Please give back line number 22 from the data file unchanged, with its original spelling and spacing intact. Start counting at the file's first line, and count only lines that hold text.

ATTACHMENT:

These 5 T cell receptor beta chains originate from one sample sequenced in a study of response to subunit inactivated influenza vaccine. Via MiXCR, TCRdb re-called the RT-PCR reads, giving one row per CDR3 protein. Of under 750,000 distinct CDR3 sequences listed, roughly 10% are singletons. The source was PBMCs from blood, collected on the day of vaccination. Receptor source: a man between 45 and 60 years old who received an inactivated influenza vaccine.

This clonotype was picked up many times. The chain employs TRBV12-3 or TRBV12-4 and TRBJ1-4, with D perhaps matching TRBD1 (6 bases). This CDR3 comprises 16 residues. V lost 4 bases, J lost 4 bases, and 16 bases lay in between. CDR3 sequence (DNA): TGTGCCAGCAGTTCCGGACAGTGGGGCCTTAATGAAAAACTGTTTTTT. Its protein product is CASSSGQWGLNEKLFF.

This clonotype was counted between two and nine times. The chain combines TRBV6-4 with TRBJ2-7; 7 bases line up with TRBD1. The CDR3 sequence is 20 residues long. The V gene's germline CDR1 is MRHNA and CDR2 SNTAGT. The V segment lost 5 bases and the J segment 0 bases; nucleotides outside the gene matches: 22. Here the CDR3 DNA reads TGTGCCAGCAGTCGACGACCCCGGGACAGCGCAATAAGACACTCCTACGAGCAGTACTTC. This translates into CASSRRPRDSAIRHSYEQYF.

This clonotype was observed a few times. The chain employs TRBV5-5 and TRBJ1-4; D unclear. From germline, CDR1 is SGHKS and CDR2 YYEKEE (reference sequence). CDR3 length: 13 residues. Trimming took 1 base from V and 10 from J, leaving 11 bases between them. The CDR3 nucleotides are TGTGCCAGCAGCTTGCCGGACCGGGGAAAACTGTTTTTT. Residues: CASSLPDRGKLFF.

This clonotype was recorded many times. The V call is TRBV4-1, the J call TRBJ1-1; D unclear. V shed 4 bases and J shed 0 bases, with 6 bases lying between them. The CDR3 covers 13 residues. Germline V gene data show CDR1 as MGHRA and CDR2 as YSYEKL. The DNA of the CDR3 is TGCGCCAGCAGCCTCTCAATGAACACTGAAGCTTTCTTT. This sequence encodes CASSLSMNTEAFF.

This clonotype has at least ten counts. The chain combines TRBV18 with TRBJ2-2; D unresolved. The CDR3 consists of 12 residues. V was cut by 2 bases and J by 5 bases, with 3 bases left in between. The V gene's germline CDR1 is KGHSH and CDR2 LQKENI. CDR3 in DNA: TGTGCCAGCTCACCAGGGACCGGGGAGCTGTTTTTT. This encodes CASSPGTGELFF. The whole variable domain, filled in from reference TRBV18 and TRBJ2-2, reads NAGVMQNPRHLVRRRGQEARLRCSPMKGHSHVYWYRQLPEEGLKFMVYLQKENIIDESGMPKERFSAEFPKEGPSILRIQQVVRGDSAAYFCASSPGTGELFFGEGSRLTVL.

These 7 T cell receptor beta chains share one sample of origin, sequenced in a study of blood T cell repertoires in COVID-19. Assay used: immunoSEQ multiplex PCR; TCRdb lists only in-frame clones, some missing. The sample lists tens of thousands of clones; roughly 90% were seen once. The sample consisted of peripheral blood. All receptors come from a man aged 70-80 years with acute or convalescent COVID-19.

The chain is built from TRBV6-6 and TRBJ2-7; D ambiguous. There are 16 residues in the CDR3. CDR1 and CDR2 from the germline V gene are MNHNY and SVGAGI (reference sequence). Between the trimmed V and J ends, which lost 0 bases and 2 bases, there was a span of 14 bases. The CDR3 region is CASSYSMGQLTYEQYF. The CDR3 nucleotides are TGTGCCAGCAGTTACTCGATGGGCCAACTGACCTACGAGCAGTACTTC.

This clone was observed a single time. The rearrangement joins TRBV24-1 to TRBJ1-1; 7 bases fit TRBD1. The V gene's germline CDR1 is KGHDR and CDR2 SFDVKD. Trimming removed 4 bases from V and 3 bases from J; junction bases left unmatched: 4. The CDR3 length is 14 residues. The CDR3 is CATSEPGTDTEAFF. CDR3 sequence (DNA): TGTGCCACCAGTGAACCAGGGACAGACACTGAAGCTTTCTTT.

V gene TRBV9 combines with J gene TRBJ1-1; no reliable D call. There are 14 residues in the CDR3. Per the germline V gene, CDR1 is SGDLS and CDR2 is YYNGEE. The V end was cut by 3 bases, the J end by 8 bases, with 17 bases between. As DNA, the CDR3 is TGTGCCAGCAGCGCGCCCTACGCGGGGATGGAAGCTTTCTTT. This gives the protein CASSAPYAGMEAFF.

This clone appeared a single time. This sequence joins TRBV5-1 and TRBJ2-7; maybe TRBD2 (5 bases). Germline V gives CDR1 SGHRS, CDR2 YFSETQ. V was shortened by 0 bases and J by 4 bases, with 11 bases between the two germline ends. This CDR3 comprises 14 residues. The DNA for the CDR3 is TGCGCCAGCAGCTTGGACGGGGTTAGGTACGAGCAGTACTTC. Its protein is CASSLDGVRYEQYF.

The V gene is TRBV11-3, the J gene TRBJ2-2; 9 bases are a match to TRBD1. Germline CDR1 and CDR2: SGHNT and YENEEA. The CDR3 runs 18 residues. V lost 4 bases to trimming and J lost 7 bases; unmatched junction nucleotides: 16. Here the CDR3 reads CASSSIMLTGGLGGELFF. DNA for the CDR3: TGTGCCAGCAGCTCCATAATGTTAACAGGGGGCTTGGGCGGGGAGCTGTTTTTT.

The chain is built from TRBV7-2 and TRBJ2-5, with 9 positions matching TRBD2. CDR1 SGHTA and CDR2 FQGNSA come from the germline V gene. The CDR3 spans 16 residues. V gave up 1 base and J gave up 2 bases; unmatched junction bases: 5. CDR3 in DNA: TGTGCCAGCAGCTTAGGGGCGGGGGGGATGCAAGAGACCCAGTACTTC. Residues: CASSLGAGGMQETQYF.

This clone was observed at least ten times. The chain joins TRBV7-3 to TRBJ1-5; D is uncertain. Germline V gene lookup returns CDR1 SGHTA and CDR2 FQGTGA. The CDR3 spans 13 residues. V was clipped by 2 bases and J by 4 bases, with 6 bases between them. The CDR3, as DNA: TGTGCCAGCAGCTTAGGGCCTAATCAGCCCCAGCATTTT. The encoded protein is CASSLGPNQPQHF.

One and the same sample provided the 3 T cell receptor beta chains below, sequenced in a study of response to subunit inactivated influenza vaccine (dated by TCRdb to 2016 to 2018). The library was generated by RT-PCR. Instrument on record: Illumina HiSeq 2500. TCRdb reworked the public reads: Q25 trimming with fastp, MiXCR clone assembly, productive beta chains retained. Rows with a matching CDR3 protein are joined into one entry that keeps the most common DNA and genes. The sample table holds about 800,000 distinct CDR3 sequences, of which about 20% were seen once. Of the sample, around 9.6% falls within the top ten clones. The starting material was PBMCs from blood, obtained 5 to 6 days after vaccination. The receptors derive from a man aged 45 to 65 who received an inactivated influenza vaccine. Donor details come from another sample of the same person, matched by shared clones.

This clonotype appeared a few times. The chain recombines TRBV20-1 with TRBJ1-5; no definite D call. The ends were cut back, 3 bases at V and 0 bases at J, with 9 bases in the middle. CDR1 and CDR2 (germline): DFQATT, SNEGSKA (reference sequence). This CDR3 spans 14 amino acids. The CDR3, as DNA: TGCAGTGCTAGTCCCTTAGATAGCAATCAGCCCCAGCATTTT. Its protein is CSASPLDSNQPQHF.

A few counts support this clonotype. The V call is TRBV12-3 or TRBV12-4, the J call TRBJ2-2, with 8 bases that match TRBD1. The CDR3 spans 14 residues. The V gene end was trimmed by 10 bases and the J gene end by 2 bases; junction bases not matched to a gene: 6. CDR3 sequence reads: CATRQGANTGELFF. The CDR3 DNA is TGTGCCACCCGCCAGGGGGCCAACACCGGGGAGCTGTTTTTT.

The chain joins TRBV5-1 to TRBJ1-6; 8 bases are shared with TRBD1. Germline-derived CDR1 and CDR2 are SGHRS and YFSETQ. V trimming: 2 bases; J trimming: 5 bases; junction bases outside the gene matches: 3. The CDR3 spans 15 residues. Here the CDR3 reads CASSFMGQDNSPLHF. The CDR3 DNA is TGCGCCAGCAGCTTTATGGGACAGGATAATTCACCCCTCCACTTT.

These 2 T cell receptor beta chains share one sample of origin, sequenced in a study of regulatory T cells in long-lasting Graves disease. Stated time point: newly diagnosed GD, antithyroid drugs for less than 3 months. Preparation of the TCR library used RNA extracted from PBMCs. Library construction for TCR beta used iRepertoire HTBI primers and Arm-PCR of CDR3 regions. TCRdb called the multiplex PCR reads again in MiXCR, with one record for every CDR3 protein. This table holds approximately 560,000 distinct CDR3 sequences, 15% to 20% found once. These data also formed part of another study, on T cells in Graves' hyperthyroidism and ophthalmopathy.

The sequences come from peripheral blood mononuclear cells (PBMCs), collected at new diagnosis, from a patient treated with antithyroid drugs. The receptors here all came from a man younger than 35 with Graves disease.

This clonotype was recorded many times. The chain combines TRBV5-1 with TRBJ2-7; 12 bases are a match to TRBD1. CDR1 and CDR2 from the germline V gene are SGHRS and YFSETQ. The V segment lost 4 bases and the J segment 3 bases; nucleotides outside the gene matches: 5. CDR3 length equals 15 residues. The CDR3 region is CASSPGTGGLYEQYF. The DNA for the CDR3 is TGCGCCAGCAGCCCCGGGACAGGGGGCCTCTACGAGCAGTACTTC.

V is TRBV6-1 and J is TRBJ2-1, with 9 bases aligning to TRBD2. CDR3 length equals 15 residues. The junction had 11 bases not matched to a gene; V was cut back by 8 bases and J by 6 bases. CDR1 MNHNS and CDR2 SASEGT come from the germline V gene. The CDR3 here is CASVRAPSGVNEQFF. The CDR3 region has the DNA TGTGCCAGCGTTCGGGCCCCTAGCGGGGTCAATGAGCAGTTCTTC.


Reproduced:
V is TRBV6-1 and J is TRBJ2-1, with 9 bases aligning to TRBD2. CDR3 length equals 15 residues. The junction had 11 bases not matched to a gene; V was cut back by 8 bases and J by 6 bases. CDR1 MNHNS and CDR2 SASEGT come from the germline V gene. The CDR3 here is CASVRAPSGVNEQFF. The CDR3 region has the DNA TGTGCCAGCGTTCGGGCCCCTAGCGGGGTCAATGAGCAGTTCTTC.